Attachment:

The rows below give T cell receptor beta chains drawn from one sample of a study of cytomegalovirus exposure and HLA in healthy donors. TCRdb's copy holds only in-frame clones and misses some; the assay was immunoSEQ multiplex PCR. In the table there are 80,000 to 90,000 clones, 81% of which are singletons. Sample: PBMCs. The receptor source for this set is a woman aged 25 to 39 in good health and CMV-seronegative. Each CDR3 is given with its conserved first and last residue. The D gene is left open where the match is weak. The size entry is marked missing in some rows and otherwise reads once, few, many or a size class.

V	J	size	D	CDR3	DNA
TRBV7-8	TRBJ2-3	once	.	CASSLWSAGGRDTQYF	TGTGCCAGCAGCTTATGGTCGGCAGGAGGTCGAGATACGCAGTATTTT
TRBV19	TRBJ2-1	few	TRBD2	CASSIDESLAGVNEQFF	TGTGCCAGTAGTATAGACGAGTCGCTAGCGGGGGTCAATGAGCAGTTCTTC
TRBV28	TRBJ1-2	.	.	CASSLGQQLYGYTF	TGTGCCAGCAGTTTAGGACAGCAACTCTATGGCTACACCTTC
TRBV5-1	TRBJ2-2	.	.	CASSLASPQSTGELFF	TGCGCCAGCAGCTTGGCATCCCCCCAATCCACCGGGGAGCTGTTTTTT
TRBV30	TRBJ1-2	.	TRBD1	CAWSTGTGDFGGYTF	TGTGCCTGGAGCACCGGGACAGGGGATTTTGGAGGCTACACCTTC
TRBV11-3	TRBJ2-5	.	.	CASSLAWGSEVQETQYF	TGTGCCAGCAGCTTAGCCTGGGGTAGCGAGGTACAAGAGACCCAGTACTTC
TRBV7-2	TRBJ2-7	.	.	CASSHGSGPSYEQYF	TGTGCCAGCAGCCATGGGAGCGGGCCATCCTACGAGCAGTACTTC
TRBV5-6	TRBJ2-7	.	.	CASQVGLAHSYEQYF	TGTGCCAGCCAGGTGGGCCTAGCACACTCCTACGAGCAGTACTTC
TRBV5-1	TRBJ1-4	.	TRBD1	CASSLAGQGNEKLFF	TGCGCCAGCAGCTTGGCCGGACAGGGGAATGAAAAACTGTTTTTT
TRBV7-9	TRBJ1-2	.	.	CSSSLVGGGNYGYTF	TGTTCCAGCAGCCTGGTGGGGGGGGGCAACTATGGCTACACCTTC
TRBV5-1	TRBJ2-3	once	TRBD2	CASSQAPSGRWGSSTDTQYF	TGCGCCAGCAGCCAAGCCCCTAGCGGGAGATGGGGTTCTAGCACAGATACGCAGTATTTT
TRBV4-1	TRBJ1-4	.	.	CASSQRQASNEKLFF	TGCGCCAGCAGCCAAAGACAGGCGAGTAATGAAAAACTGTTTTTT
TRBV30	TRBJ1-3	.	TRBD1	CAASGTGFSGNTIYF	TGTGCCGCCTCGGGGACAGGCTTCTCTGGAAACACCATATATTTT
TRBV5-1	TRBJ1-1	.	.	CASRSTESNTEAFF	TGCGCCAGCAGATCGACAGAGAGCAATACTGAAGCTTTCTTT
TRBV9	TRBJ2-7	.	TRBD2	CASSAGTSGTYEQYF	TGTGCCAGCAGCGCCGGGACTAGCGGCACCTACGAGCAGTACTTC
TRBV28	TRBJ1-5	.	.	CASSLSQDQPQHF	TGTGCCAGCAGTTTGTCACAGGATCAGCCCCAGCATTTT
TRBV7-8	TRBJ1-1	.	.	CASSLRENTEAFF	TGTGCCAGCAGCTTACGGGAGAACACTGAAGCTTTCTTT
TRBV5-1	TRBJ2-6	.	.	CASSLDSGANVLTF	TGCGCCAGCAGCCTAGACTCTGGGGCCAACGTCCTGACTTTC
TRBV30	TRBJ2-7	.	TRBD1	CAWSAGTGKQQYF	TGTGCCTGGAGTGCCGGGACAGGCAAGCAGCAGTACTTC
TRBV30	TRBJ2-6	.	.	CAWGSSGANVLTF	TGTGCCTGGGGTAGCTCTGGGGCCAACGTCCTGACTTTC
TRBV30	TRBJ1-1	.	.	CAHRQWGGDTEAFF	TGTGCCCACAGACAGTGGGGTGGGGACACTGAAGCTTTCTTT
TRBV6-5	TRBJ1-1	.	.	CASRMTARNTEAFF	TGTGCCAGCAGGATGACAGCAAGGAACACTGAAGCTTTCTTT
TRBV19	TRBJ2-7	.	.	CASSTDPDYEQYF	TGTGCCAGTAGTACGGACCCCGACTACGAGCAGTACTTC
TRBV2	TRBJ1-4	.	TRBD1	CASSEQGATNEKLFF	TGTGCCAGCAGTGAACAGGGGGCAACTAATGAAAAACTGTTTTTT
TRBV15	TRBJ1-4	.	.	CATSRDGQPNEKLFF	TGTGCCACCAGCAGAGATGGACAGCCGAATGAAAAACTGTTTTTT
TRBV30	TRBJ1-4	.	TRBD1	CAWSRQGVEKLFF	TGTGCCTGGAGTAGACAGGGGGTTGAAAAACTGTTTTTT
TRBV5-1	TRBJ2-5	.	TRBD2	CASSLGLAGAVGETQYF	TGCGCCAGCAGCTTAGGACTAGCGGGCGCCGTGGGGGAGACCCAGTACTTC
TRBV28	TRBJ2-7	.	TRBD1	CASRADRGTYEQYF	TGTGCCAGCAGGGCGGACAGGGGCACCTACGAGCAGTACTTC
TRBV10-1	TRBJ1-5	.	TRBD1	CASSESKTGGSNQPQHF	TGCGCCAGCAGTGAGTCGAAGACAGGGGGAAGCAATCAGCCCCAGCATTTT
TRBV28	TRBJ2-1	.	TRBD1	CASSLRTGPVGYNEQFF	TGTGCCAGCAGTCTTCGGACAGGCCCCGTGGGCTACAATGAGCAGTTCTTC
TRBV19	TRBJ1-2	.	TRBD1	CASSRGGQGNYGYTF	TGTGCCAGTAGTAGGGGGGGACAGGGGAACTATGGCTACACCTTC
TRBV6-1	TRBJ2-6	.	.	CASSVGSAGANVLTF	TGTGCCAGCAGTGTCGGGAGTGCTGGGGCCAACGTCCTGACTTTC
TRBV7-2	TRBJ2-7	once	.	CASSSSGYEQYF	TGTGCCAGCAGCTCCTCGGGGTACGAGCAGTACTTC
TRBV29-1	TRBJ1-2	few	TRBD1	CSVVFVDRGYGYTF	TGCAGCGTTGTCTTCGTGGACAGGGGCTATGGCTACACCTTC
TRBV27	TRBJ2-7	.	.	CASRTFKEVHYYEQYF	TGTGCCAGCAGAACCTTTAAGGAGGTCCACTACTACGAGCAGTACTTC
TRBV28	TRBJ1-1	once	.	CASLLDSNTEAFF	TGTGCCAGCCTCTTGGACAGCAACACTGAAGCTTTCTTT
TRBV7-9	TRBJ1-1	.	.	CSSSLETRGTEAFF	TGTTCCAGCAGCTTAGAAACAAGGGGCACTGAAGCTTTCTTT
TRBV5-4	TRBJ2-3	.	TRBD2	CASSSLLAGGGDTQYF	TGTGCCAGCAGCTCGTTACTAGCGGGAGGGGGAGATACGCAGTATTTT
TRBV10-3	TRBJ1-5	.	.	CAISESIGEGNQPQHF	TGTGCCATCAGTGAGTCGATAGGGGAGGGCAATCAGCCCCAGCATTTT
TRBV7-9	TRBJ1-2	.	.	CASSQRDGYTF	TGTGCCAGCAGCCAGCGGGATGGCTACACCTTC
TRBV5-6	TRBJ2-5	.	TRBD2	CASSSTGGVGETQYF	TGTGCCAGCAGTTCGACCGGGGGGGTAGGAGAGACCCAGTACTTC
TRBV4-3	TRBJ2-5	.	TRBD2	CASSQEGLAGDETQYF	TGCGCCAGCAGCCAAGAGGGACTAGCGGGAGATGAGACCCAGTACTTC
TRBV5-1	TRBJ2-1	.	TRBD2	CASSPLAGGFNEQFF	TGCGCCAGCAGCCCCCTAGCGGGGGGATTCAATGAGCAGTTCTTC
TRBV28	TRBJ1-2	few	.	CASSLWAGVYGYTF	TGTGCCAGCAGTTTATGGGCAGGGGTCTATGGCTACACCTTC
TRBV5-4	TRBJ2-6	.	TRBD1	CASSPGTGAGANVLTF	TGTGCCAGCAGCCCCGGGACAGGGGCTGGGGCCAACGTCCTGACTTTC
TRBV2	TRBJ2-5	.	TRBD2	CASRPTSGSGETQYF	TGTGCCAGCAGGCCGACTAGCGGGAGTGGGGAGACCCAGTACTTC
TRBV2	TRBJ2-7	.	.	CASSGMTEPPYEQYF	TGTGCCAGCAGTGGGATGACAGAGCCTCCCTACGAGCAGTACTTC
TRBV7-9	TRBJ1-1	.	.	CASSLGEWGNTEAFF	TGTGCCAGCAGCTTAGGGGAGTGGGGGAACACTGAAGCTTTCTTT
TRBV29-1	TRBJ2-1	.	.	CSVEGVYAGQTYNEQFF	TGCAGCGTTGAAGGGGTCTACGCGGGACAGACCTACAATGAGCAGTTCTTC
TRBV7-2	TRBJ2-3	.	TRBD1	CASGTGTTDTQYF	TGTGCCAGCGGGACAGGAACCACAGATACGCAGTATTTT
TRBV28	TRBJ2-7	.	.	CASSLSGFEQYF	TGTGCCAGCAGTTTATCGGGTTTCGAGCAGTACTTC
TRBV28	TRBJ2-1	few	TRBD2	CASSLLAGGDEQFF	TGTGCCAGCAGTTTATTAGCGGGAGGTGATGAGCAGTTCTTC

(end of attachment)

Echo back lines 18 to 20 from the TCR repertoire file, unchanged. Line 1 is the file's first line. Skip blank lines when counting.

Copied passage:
TRBV28	TRBJ1-5	.	.	CASSLSQDQPQHF	TGTGCCAGCAGTTTGTCACAGGATCAGCCCCAGCATTTT
TRBV7-8	TRBJ1-1	.	.	CASSLRENTEAFF	TGTGCCAGCAGCTTACGGGAGAACACTGAAGCTTTCTTT
TRBV5-1	TRBJ2-6	.	.	CASSLDSGANVLTF	TGCGCCAGCAGCCTAGACTCTGGGGCCAACGTCCTGACTTTC